So, be on Twitter this whole month of May and tune in to the Readomania Crime Writing Festival 2019.

Here, Archana Sarat talks about ‘getting inside the criminal’s mind‘. It is gripping.

5th session of on by  16/5/19, 8PM on ‘Getting Inside the Criminal’s Mind’ The best question wins a copy of her book.

Getting Inside the Criminal’s Mind

By Archana Sarat

Narrating the story of Swarna, in Birds of Prey, through her own eyes, can easily be called as the biggest writing challenge I’ve faced till now. Here was a woman loved and respected by all; she was timid and caring. She loved children and could never harm another living creature. How could she ever be a criminal? A perusal through the newspaper every day is enough to acclimatize us to the fact that criminals come in all shapes and sizes, gender and background. A qualification, or lack thereof, makes no difference to the mind of a criminal.

Causes of Crime

While the government seems obsessed with dealing with the results of crime, it is the duty of writers to ponder about the causes of crime. When we understand what made our criminal what he is, it helps us write and understand him better. Every criminal is aware of right and wrong and they know the potential consequences of their actions. Still, they can shut off this awareness long enough to commit the crime. While some of them regret their actions later, most of them have a fanciful tale of how it wasn’t their fault.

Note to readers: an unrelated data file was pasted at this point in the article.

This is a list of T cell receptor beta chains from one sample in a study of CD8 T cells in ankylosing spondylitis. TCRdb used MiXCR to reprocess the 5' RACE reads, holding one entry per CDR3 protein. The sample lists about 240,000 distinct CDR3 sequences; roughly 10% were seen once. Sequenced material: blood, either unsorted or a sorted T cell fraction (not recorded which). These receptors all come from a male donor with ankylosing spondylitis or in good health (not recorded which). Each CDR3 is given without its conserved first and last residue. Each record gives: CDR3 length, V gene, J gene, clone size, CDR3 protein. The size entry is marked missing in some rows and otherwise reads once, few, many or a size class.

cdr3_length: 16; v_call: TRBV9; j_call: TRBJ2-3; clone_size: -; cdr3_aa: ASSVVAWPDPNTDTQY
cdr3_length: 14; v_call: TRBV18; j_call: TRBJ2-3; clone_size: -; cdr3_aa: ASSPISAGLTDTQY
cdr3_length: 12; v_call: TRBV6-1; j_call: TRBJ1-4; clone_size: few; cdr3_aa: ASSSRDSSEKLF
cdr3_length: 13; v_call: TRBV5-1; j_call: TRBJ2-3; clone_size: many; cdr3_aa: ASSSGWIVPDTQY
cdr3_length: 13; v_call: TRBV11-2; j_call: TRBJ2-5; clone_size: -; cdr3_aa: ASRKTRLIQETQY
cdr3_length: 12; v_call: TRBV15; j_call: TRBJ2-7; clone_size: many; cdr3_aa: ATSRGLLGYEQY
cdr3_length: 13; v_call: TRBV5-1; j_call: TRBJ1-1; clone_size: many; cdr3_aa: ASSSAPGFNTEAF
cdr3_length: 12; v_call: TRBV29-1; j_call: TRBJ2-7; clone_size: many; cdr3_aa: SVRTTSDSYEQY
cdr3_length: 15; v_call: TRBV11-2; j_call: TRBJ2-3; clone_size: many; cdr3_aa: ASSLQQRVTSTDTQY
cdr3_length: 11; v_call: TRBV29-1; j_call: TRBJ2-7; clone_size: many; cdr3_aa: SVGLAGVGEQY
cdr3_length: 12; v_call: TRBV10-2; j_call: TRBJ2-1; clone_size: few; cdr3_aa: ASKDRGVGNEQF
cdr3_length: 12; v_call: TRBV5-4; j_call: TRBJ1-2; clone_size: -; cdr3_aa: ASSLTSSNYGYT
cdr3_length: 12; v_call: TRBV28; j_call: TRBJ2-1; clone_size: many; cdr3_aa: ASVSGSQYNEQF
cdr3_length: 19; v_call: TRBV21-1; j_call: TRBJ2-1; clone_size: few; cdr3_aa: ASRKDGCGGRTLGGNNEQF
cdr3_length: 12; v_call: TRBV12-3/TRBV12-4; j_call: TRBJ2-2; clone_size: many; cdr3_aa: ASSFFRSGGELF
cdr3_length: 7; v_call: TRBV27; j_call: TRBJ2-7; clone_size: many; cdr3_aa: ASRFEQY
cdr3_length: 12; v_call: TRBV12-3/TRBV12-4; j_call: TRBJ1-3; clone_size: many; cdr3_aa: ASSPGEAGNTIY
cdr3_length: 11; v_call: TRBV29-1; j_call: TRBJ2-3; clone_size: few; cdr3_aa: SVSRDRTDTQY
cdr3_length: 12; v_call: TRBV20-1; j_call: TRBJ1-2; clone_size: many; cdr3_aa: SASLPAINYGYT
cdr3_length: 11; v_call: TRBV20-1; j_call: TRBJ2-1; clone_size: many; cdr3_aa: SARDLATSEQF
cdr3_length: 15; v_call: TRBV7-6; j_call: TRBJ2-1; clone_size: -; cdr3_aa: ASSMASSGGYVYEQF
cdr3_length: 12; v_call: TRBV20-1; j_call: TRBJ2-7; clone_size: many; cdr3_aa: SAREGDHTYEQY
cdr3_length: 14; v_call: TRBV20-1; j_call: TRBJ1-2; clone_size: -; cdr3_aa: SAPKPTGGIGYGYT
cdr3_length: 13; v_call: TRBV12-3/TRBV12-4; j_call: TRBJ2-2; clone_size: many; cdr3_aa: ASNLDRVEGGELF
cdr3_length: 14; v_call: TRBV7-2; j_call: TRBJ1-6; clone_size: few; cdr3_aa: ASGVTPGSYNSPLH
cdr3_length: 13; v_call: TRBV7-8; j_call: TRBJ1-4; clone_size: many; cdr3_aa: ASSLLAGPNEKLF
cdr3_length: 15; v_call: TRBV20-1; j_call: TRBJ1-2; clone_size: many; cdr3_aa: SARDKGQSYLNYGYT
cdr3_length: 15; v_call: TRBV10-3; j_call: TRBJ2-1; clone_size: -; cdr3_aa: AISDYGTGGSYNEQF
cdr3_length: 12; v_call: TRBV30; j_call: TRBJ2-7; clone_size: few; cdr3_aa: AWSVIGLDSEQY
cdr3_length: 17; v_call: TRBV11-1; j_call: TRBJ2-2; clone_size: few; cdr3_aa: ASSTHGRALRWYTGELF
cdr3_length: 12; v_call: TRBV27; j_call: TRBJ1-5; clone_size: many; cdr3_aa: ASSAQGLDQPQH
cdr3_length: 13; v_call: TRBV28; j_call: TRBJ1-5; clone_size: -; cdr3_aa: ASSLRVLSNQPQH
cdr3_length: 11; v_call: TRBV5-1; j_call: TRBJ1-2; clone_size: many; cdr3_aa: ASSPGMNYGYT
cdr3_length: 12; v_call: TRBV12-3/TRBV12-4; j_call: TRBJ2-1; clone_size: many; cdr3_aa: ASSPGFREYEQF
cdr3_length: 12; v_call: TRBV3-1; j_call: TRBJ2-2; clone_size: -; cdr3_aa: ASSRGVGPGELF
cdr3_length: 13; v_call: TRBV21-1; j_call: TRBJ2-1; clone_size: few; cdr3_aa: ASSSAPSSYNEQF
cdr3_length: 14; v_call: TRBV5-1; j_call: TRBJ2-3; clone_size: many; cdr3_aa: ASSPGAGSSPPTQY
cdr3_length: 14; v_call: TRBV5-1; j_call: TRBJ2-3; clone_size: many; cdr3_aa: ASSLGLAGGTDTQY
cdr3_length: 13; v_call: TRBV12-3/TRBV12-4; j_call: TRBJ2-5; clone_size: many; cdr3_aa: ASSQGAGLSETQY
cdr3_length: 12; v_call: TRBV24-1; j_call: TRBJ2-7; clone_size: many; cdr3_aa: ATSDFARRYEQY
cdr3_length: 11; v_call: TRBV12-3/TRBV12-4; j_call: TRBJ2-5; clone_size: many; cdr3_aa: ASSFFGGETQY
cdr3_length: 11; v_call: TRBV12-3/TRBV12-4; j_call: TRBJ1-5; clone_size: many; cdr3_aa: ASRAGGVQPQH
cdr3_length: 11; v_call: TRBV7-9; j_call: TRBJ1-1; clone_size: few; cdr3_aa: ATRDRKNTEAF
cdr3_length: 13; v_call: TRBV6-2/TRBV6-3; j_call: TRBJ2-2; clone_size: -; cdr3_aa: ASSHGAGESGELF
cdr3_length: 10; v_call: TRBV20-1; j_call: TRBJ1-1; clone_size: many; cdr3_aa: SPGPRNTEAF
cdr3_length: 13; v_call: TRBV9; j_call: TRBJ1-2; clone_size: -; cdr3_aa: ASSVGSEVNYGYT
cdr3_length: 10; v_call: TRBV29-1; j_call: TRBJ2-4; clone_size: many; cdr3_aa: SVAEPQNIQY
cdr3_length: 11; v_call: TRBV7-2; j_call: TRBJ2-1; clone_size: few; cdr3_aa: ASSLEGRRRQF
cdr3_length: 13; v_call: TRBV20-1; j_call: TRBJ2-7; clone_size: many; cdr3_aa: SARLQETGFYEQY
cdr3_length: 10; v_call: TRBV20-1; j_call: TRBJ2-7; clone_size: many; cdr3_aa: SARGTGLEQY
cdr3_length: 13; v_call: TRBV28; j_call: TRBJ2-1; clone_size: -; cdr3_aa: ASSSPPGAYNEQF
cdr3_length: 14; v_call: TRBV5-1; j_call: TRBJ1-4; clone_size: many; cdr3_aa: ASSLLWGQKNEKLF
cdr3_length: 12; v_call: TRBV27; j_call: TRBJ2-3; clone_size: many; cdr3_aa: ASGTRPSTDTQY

While all criminals refuse to take personal responsibility for their actions and blame others, there are others who would do ‘anything’ in their pursuit of money, power, and control. Some of our politicians are examples of this! For some criminals, this is an easy way out. Stealing the music player or the tyres of a parked car can be an easy way to fill the pocket when compared to working for an entire week to earn the same money.

Understanding the different kinds of criminals, and the causes that shape them can help us write them better. Poverty is the first and primary reason why most people turn to crime. Sadly, the divide between the haves and have-nots is continuing to get wider; crime will only increase in such a society. It is not surprising that most criminals are from the poorer sections of society.

Not all criminals are poor. Some of the goriest crimes are perpetuated by the ruthless rich. What makes a rich person commit a crime? What drives him? What makes him lose his empathy? A history of childhood neglect and abuse is one of the most common reasons for crime in such sections of society.